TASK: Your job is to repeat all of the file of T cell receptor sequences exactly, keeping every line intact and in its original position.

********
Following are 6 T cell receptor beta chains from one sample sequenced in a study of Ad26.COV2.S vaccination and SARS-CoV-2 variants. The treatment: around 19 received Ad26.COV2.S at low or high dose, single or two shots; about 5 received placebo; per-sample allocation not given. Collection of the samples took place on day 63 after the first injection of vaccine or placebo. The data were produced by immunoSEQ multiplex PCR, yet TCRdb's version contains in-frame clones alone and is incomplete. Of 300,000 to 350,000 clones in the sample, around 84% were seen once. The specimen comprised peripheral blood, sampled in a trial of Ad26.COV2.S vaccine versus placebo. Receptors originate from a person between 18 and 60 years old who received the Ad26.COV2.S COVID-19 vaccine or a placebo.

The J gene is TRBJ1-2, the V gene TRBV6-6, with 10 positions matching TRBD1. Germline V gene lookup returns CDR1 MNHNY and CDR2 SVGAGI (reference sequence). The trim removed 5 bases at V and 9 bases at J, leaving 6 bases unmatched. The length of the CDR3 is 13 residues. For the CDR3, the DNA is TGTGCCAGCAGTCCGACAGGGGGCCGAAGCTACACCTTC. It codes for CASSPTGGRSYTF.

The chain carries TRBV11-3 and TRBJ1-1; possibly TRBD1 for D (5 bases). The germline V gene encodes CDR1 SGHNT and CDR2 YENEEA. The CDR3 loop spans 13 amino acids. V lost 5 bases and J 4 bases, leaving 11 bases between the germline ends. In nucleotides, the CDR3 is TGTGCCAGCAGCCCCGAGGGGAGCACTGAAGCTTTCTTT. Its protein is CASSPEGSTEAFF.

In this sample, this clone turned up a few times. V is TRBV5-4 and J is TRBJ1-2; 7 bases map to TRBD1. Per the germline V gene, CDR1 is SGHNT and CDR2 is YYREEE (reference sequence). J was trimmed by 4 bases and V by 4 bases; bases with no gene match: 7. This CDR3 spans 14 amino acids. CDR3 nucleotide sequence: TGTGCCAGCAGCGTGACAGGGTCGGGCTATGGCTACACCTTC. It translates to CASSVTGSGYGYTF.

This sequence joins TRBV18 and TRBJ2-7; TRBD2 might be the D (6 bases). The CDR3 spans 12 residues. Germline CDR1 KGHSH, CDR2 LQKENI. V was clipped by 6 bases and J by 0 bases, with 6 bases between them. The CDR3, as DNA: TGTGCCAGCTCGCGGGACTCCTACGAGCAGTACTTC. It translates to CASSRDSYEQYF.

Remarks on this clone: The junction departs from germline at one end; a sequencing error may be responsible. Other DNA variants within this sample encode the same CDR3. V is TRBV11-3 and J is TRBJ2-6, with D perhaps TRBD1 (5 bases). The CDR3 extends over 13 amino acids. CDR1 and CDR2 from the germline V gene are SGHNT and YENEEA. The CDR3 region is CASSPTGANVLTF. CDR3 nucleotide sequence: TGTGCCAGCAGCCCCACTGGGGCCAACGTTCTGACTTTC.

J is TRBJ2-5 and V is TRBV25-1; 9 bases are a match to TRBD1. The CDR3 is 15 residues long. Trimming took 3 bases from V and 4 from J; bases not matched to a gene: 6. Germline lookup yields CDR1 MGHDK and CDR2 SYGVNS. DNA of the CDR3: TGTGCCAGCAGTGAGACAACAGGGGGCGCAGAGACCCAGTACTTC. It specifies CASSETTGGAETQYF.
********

Following are 6 T cell receptor beta chains from one sample sequenced in a study of Ad26.COV2.S vaccination and SARS-CoV-2 variants. The treatment: around 19 received Ad26.COV2.S at low or high dose, single or two shots; about 5 received placebo; per-sample allocation not given. Collection of the samples took place on day 63 after the first injection of vaccine or placebo. The data were produced by immunoSEQ multiplex PCR, yet TCRdb's version contains in-frame clones alone and is incomplete. Of 300,000 to 350,000 clones in the sample, around 84% were seen once. The specimen comprised peripheral blood, sampled in a trial of Ad26.COV2.S vaccine versus placebo. Receptors originate from a person between 18 and 60 years old who received the Ad26.COV2.S COVID-19 vaccine or a placebo.

The J gene is TRBJ1-2, the V gene TRBV6-6, with 10 positions matching TRBD1. Germline V gene lookup returns CDR1 MNHNY and CDR2 SVGAGI (reference sequence). The trim removed 5 bases at V and 9 bases at J, leaving 6 bases unmatched. The length of the CDR3 is 13 residues. For the CDR3, the DNA is TGTGCCAGCAGTCCGACAGGGGGCCGAAGCTACACCTTC. It codes for CASSPTGGRSYTF.

The chain carries TRBV11-3 and TRBJ1-1; possibly TRBD1 for D (5 bases). The germline V gene encodes CDR1 SGHNT and CDR2 YENEEA. The CDR3 loop spans 13 amino acids. V lost 5 bases and J 4 bases, leaving 11 bases between the germline ends. In nucleotides, the CDR3 is TGTGCCAGCAGCCCCGAGGGGAGCACTGAAGCTTTCTTT. Its protein is CASSPEGSTEAFF.

In this sample, this clone turned up a few times. V is TRBV5-4 and J is TRBJ1-2; 7 bases map to TRBD1. Per the germline V gene, CDR1 is SGHNT and CDR2 is YYREEE (reference sequence). J was trimmed by 4 bases and V by 4 bases; bases with no gene match: 7. This CDR3 spans 14 amino acids. CDR3 nucleotide sequence: TGTGCCAGCAGCGTGACAGGGTCGGGCTATGGCTACACCTTC. It translates to CASSVTGSGYGYTF.

This sequence joins TRBV18 and TRBJ2-7; TRBD2 might be the D (6 bases). The CDR3 spans 12 residues. Germline CDR1 KGHSH, CDR2 LQKENI. V was clipped by 6 bases and J by 0 bases, with 6 bases between them. The CDR3, as DNA: TGTGCCAGCTCGCGGGACTCCTACGAGCAGTACTTC. It translates to CASSRDSYEQYF.

Remarks on this clone: The junction departs from germline at one end; a sequencing error may be responsible. Other DNA variants within this sample encode the same CDR3. V is TRBV11-3 and J is TRBJ2-6, with D perhaps TRBD1 (5 bases). The CDR3 extends over 13 amino acids. CDR1 and CDR2 from the germline V gene are SGHNT and YENEEA. The CDR3 region is CASSPTGANVLTF. CDR3 nucleotide sequence: TGTGCCAGCAGCCCCACTGGGGCCAACGTTCTGACTTTC.

J is TRBJ2-5 and V is TRBV25-1; 9 bases are a match to TRBD1. The CDR3 is 15 residues long. Trimming took 3 bases from V and 4 from J; bases not matched to a gene: 6. Germline lookup yields CDR1 MGHDK and CDR2 SYGVNS. DNA of the CDR3: TGTGCCAGCAGTGAGACAACAGGGGGCGCAGAGACCCAGTACTTC. It specifies CASSETTGGAETQYF.